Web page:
This Edward Snowden iPhone Case Will Alert You When Government is Spying on You

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Have you ever wished for an app or device that lets you know when someone is spying on you or accessing your information when they are not supposed to? With the fast advancement in technology, where robots are now serving food in restaurants, drones are taking over surveillance and augmented reality is the current sensation and future that most of us want to experience, privacy is no longer an option. From the apps we grant permission to access personal data when downloading, to installing more apps in the hope to protect the same personal data, being spied on is becoming even easier than it was a few years ago.

Today, the smartphone you hold in your hand can be used to transmit signals and allow people to know your current location at any time, even when the phone is turned off. They can also go to an extent of accessing the microphone on your device and record conversations. So is the case with the webcams. Sometimes I get so paranoid (and watching Person of Interest only made this paranoia worse) that I have to put a sticker over my webcam. You know, just in case someone is watching. It makes me wonder how people with more sensitive roles in the society and the influencers of today have to go through. The constant thought that someone could record sensitive conversations from their smartphones and find their location at any given time is a fever I wouldn’t wish to catch.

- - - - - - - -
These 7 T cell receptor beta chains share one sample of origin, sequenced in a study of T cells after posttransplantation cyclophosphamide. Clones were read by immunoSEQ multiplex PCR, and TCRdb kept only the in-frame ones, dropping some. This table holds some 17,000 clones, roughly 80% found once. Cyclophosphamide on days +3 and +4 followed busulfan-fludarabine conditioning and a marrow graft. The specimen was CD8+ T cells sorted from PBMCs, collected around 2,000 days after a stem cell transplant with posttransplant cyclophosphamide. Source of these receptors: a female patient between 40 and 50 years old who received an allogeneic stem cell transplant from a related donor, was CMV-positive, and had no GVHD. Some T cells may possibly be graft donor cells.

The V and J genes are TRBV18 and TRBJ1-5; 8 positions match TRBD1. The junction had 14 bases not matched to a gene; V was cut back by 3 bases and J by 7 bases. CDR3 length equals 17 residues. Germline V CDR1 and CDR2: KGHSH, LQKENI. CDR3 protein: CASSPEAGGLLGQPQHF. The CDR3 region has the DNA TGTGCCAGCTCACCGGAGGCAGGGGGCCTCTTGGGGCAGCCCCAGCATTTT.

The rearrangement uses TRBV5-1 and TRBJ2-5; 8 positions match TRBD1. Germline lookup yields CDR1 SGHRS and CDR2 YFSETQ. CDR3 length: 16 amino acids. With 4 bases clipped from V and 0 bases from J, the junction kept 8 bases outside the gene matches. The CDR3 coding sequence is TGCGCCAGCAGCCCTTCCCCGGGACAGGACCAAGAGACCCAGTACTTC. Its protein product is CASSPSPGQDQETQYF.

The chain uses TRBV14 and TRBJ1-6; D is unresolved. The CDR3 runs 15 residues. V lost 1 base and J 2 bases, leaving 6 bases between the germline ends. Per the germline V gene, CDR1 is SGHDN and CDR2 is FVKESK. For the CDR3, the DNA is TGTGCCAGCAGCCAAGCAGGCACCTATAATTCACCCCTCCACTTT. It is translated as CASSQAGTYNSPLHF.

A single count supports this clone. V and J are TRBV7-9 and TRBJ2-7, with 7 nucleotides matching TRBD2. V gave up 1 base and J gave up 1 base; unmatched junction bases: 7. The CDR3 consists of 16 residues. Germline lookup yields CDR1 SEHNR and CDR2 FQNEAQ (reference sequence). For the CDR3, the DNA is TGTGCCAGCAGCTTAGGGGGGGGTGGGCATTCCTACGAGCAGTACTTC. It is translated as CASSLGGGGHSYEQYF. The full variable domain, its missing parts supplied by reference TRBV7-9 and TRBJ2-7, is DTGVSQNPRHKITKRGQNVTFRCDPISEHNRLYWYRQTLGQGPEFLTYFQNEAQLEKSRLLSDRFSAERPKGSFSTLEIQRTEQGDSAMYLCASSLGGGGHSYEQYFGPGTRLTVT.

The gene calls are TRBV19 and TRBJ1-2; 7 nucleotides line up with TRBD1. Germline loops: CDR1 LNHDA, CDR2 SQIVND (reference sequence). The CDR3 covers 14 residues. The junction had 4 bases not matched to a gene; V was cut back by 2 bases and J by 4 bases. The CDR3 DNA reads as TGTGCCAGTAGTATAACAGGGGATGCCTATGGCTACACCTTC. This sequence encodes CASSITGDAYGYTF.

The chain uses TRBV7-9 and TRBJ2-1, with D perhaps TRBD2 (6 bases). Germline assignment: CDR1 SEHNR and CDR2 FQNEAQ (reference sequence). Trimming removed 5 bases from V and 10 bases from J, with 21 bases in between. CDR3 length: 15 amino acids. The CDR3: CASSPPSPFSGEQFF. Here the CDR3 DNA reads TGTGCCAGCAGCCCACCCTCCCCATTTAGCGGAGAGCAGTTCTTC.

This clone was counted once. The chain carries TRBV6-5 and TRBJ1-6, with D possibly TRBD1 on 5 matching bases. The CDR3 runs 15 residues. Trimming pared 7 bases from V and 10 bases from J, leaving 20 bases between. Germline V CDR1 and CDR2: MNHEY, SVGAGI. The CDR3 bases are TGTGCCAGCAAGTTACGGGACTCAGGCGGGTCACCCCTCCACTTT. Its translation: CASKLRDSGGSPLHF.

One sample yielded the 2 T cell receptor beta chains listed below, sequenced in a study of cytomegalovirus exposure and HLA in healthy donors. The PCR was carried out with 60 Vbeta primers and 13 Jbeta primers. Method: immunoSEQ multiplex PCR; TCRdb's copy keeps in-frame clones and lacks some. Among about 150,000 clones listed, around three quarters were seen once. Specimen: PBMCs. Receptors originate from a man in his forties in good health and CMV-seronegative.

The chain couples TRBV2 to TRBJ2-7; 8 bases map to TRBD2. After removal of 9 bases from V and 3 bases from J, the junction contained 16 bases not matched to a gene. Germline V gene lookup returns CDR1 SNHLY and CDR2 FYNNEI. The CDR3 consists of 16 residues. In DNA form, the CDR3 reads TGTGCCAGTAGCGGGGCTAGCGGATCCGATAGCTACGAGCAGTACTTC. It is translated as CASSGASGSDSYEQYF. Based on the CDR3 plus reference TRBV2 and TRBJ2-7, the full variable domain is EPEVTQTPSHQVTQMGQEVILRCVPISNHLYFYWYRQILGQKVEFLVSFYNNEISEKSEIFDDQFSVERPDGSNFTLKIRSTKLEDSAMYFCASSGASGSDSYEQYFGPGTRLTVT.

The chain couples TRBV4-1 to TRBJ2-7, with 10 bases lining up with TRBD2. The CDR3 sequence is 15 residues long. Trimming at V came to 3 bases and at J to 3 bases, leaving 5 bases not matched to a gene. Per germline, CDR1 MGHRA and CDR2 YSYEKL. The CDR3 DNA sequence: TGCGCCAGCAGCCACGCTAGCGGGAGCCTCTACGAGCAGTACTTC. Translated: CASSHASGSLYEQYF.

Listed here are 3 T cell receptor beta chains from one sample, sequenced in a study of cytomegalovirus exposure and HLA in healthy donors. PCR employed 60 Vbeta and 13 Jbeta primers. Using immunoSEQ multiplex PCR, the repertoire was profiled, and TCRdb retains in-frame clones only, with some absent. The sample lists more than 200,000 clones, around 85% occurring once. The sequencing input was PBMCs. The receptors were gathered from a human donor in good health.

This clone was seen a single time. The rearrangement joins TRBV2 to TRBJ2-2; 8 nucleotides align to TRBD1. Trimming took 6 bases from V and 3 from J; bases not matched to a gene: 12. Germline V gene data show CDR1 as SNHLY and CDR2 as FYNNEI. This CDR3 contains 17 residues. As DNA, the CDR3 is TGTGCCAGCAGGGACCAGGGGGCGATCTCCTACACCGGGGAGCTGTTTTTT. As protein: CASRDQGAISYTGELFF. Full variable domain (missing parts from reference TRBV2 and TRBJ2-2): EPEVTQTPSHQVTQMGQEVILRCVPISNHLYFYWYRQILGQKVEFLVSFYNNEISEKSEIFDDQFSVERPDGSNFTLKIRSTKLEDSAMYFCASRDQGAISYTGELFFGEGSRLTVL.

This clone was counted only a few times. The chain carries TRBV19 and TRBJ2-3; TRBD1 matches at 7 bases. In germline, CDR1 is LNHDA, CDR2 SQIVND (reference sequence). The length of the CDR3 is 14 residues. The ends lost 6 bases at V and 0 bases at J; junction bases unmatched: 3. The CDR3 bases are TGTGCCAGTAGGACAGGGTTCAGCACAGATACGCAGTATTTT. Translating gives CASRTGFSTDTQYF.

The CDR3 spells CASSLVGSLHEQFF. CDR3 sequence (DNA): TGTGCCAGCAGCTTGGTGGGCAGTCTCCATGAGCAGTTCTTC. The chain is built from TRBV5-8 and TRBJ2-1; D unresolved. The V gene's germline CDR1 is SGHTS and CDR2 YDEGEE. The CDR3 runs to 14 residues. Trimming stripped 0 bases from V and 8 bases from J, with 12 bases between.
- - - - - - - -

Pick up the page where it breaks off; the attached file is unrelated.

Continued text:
Anyway, Edward Snowden, known for leaking classified data from the US government, is promising to provide iPhone users with a way out.

The Snowden iPhone Case

In collaboration with Andrew Huang, a famed hacker, the two announced a concept to develop and launch an iPhone case that will alert users whenever their devices are illegally transmitting data. Arrived at with the hope to protect journalists, activists, rights workers and other sensitive users from being spied on by government agencies and at the same time expose any spying efforts, the Snowden iPhone case is at the moment just a concept.

According to a White Paper explaining the concept, the Snowden iPhone case will include probe wires inside the iPhone connecting to the phone’s antennae through the SIM slot in order to monitor any transmission signal. From the outside, the device will appear as a normal battery case for the iPhone 6, only that it will give the device more battery power and contain the mainframe.

“In addition to providing more power to the iPhone 6, the case will also be home to the electronics core of the introspection engine, consisting of a small FPGA and an independent CPU running a code completely different from that of the iPhone 6.” The Snowden iPhone case will also include an independent screen display and audible alarms that will aid in notifying users on their phone’s status. This is to help journalists reporting in sensitive areas and in conflict regions to know when interested parties are tracking them.

Andrew Huang, the one buddying up with Snowden on the project explains that “this work aims to give journalists the tools to know when their smartphones are tracking and disclosing their location when the devices are supposed to be on airplane mode.”